A city committee has recommended that Edmonton city council move ahead with a plan to remove the westbound left-turn lane from 104 Avenue onto 109 Street.
“It’s a major intersection but the major flow of traffic through it is not this turn,” Mayor Don Iveson said Monday after the meeting.
“My position is that the intersection as a whole will perform better without that left-turn cycle having to be accommodated.”
The proposal was detailed in a report debated at the city’s executive committee on Monday morning.
City administration was asked earlier this year to report back on the university’s concerns around the impacts of the west LRT line, which is set to go down the middle of 104 Avenue. One of the university’s main sticking points was a loss of land along 104 Avenue.
To make way for trains, the approved plan will see 104 Avenue reduced from the current six lanes of traffic to four lanes – two lanes in each direction. The design will require a strip of land from MacEwan University.
The committee-endorsed proposal, which still requires city council approval, would prohibit vehicles from turning south onto 109 Street from 104 Avenue.
“As a way to mitigate overall impacts and seek a more balanced approach, administration recommends that the westbound left turn bay at 109 Street on 104 Avenue be removed to minimize roadway cross-section and reduce direct impact to the existing north boulevard along 104 Avenue,” the report reads.
City administration believes that once the LRT is up and running along 104 Avenue, less than 50 vehicles per hour would use the westbound left-turn lane during peak traffic times in the morning and evening.
The report suggests left turns can be made via 103 Avenue, 106 Avenue or Jasper Avenue.
“The downtown roadway network has sufficient roadway capacity to accommodate the re-routed traffic,” the report states.
In the report, administration suggests removing the turning lane “opens up space to shift the alignment of westbound through lanes southward, thereby reducing impact to the north boulevard and its southern sidewalk.”
“Removing the westbound left turn bay at 109 Street will open up right-of-way space for traffic lanes to be shifted south. Westbound left turn movement would no longer be permitted at 109 Street.”
While traffic in the area will be affected during construction, Iveson said the traffic change won’t be in place until the mid-2020s.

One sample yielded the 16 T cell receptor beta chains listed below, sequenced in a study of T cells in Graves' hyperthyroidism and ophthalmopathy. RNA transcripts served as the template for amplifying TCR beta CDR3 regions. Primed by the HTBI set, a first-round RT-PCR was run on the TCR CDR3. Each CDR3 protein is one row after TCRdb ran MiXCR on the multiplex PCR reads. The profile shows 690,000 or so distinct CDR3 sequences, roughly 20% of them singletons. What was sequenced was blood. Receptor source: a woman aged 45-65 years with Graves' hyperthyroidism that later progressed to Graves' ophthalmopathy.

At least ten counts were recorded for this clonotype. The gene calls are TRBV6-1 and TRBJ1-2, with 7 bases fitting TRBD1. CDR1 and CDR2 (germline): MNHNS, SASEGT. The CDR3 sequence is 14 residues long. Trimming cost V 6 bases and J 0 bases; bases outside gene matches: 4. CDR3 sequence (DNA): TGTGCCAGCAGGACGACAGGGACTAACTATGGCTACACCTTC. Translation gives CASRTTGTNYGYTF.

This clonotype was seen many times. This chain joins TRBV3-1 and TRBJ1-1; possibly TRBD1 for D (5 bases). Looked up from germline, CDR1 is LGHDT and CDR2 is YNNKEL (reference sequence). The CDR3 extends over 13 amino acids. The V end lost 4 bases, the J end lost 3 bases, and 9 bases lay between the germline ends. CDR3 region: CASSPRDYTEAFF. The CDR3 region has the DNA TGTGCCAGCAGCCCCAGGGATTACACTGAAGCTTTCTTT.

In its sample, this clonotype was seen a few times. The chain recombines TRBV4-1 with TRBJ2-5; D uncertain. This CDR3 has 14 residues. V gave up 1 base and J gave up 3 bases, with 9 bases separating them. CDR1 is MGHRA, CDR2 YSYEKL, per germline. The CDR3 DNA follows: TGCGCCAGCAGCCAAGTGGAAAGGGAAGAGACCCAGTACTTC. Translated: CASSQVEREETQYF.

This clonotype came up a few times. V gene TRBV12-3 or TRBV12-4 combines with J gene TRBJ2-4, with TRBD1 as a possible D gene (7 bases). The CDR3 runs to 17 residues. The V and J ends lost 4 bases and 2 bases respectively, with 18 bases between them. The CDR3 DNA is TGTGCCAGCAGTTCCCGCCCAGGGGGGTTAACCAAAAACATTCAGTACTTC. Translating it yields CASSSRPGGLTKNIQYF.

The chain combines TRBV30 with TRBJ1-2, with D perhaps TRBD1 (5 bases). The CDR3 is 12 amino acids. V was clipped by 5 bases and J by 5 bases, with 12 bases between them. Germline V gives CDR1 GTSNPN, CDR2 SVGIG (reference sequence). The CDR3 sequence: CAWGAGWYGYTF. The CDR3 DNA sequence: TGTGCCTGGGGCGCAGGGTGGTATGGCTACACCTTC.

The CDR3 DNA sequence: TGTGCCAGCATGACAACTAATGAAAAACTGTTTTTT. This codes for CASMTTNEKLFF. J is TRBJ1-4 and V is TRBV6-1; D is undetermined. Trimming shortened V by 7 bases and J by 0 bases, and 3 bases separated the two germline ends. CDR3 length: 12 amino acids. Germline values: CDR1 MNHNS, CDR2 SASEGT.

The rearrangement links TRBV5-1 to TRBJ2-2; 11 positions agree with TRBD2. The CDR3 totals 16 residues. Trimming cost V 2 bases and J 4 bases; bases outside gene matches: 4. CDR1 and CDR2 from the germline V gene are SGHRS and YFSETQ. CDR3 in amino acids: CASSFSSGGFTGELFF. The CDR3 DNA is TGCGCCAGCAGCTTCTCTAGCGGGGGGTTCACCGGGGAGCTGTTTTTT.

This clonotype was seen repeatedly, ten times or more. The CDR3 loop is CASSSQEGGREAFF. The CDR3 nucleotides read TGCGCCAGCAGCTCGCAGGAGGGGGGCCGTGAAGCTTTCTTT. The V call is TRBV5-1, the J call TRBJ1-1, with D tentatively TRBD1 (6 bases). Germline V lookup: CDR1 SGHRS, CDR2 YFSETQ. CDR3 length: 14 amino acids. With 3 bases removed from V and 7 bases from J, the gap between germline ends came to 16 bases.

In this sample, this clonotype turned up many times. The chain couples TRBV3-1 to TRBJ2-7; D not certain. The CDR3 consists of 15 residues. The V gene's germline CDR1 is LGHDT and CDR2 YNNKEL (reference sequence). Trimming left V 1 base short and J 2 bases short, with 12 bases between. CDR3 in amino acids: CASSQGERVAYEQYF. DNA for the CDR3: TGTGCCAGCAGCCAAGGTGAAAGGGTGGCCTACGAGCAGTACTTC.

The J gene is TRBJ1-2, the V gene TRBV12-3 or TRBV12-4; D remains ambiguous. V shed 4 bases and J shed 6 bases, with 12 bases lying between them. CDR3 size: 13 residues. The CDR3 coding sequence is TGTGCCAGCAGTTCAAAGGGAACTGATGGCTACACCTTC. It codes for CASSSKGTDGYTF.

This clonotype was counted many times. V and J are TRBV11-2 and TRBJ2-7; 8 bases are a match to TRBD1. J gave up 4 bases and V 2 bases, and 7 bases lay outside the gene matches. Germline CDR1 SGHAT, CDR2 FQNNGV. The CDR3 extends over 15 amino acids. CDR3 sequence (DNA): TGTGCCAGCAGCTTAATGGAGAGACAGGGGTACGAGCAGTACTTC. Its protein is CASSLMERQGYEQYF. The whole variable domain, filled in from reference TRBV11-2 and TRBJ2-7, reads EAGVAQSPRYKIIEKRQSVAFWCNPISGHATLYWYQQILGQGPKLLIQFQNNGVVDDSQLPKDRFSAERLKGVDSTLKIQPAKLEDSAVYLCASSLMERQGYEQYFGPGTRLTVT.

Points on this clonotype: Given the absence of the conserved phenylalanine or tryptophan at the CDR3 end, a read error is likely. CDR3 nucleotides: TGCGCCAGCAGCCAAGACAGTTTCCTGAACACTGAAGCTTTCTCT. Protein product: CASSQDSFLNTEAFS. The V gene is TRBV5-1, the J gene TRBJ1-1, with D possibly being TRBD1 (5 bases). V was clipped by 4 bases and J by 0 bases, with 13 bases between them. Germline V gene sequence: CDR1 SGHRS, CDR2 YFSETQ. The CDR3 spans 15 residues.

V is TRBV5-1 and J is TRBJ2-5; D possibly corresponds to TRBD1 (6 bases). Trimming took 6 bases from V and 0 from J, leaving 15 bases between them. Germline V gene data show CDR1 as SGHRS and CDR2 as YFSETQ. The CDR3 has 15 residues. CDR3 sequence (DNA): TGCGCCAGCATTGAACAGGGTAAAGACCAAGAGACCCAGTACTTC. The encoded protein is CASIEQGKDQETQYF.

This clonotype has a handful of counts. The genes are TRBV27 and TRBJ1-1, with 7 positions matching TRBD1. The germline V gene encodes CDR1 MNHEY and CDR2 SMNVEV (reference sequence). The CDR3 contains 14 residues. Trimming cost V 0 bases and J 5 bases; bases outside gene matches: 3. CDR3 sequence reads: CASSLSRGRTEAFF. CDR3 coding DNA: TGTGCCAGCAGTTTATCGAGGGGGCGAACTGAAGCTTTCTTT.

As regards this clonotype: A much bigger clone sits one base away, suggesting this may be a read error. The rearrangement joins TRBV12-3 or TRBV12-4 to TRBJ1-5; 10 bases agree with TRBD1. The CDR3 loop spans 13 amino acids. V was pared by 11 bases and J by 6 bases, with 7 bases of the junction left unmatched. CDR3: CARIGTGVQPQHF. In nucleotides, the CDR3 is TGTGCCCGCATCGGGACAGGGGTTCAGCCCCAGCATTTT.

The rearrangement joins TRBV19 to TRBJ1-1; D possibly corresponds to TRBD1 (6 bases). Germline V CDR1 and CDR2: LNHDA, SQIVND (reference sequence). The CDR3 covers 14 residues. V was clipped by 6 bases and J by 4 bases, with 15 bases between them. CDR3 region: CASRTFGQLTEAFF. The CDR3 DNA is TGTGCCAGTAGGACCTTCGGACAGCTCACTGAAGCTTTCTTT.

“This is not going to change overnight and people will have lots of warning around construction. We’re many, many years away from this thing actually being activated.”
On Sunday, Iveson said concerns about pedestrian safety for students and staff were raised by MacEwan University at a recent public hearing.
He said the city is still in the process of refining the design for the area, but admitted that sometimes removing left turn movements will make the intersection work better.
“I understand there will be concern from folks who rely on that turning movement today,” Iveson said Sunday. “But all of the traffic patterns will shift when the LRT comes in and it will give many people a better and faster choice that beats the traffic.
“But for those that have to continue to drive, my personal opinion is that our obsession as a city with maintaining all the turning movements actually slows down a lot of our intersections. So in select places, I think eliminating some left turns — which require people to go a little bit further to make certain movements — actually makes the whole system work better.
“Making a left turn in New York never happens. There’s no place you’re allowed to do it. Toronto, same thing. Big cities cannot preserve all the movements at all the key intersections and if you do, the whole intersection performs worse.”
Global News spoke with several people in the area on Sunday and views were mixed. Cameron Blake has lived downtown for 10 years and said he gets around mainly by vehicle.
“That’s pretty tough. Where are people supposed to turn left now? This is probably one of the most busy intersections in the city,” he said. “This is a high traffic area that, if you’re taking away a left turn I kind of think that’s fairly ridiculous.”
He’s not against LRT but said he feels as though Edmonton has viewed public transit as an afterthought.
“I’ve lived in pretty large metropolises in my life and from my experience living in these cities and overseas, the LRT and public transit were thought out first as opposed to, ‘Let’s build all the roads and then plunk some LRTs over top of it.'”
He also expressed concerns with what traffic might look like after a concert or hockey game at Rogers Place.
“Rogers Place gets built up, now you have events at the arena and this 104 (Avenue) gets pretty busy, like extremely busy. So taking away another lane and then totally disregarding the left-turn lane, I’m not too in favour of that to be honest.”
MacEwan business student Manas Vartak said anything the city can do to improve public transit in the area is a win for him.
“I think that will be a convenient option,” he said. “Because frequency of the bus is quite less here.
“From the student perspective I think this will be a great idea for Edmonton. We don’t pretty much care about the traffic.”
Reaction to the idea was also swift on social media on Sunday.
MacEwan University has reviewed the idea and is on board with the proposed design, according to the city report.
The Valley Line is a 27-kilometre route connecting Mill Woods in the southeast to Lewis Farms in west Edmonton. The project has been split into two stages – the south leg, which is currently under construction – and the west leg.
WATCH: A busy Edmonton intersection could see some major changes thanks to the future Valley Line LRT. The city wants to ban left turns — and as Albert Delitala explained on Sunday, the idea is getting some mixed reaction.
The below report was debated at city hall on Monday.